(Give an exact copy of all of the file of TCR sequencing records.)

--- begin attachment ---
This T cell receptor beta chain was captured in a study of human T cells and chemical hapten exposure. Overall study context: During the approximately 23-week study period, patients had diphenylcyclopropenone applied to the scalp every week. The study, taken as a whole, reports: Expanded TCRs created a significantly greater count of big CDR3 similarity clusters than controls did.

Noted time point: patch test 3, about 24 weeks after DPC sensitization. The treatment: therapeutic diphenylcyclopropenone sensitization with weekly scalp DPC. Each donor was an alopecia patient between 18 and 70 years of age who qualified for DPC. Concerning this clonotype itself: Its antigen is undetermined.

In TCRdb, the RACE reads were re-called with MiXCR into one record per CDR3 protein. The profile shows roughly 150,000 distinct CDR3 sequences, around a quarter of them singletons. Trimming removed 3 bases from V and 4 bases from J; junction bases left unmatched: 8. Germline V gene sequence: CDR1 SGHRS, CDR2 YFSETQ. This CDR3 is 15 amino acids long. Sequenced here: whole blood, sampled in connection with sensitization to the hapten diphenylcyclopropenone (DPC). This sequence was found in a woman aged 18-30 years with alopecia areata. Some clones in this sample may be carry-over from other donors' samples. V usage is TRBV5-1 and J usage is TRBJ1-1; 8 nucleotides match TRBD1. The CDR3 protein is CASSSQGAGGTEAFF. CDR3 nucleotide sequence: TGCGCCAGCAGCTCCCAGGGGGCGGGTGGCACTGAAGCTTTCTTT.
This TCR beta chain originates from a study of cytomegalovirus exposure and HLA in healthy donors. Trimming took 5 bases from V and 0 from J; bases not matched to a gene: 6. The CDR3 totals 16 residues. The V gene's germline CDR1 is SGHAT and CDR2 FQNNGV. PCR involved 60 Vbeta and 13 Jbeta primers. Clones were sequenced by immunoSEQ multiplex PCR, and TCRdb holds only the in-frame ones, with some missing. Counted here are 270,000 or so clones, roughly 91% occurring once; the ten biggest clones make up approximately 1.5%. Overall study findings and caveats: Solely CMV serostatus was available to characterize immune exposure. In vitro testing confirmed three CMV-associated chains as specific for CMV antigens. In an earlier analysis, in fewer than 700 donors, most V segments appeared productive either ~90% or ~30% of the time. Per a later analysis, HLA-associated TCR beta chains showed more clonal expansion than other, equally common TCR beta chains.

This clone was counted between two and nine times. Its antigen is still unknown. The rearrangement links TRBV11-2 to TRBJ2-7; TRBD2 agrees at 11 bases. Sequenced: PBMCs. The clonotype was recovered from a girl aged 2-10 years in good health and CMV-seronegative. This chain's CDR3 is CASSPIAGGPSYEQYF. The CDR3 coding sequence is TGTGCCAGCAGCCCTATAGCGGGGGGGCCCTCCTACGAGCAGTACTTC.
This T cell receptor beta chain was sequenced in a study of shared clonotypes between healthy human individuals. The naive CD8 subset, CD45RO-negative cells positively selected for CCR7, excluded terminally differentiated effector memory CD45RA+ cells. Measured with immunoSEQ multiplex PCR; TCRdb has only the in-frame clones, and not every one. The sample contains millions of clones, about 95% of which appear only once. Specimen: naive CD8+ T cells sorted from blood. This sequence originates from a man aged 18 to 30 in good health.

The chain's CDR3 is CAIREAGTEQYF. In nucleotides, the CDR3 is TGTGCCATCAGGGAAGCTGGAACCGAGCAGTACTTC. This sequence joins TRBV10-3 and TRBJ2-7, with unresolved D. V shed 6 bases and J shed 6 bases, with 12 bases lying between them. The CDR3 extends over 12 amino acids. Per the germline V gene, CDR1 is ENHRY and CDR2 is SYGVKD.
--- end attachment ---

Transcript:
This T cell receptor beta chain was captured in a study of human T cells and chemical hapten exposure. Overall study context: During the approximately 23-week study period, patients had diphenylcyclopropenone applied to the scalp every week. The study, taken as a whole, reports: Expanded TCRs created a significantly greater count of big CDR3 similarity clusters than controls did.

Noted time point: patch test 3, about 24 weeks after DPC sensitization. The treatment: therapeutic diphenylcyclopropenone sensitization with weekly scalp DPC. Each donor was an alopecia patient between 18 and 70 years of age who qualified for DPC. Concerning this clonotype itself: Its antigen is undetermined.

In TCRdb, the RACE reads were re-called with MiXCR into one record per CDR3 protein. The profile shows roughly 150,000 distinct CDR3 sequences, around a quarter of them singletons. Trimming removed 3 bases from V and 4 bases from J; junction bases left unmatched: 8. Germline V gene sequence: CDR1 SGHRS, CDR2 YFSETQ. This CDR3 is 15 amino acids long. Sequenced here: whole blood, sampled in connection with sensitization to the hapten diphenylcyclopropenone (DPC). This sequence was found in a woman aged 18-30 years with alopecia areata. Some clones in this sample may be carry-over from other donors' samples. V usage is TRBV5-1 and J usage is TRBJ1-1; 8 nucleotides match TRBD1. The CDR3 protein is CASSSQGAGGTEAFF. CDR3 nucleotide sequence: TGCGCCAGCAGCTCCCAGGGGGCGGGTGGCACTGAAGCTTTCTTT.
This TCR beta chain originates from a study of cytomegalovirus exposure and HLA in healthy donors. Trimming took 5 bases from V and 0 from J; bases not matched to a gene: 6. The CDR3 totals 16 residues. The V gene's germline CDR1 is SGHAT and CDR2 FQNNGV. PCR involved 60 Vbeta and 13 Jbeta primers. Clones were sequenced by immunoSEQ multiplex PCR, and TCRdb holds only the in-frame ones, with some missing. Counted here are 270,000 or so clones, roughly 91% occurring once; the ten biggest clones make up approximately 1.5%. Overall study findings and caveats: Solely CMV serostatus was available to characterize immune exposure. In vitro testing confirmed three CMV-associated chains as specific for CMV antigens. In an earlier analysis, in fewer than 700 donors, most V segments appeared productive either ~90% or ~30% of the time. Per a later analysis, HLA-associated TCR beta chains showed more clonal expansion than other, equally common TCR beta chains.

This clone was counted between two and nine times. Its antigen is still unknown. The rearrangement links TRBV11-2 to TRBJ2-7; TRBD2 agrees at 11 bases. Sequenced: PBMCs. The clonotype was recovered from a girl aged 2-10 years in good health and CMV-seronegative. This chain's CDR3 is CASSPIAGGPSYEQYF. The CDR3 coding sequence is TGTGCCAGCAGCCCTATAGCGGGGGGGCCCTCCTACGAGCAGTACTTC.
This T cell receptor beta chain was sequenced in a study of shared clonotypes between healthy human individuals. The naive CD8 subset, CD45RO-negative cells positively selected for CCR7, excluded terminally differentiated effector memory CD45RA+ cells. Measured with immunoSEQ multiplex PCR; TCRdb has only the in-frame clones, and not every one. The sample contains millions of clones, about 95% of which appear only once. Specimen: naive CD8+ T cells sorted from blood. This sequence originates from a man aged 18 to 30 in good health.

The chain's CDR3 is CAIREAGTEQYF. In nucleotides, the CDR3 is TGTGCCATCAGGGAAGCTGGAACCGAGCAGTACTTC. This sequence joins TRBV10-3 and TRBJ2-7, with unresolved D. V shed 6 bases and J shed 6 bases, with 12 bases lying between them. The CDR3 extends over 12 amino acids. Per the germline V gene, CDR1 is ENHRY and CDR2 is SYGVKD.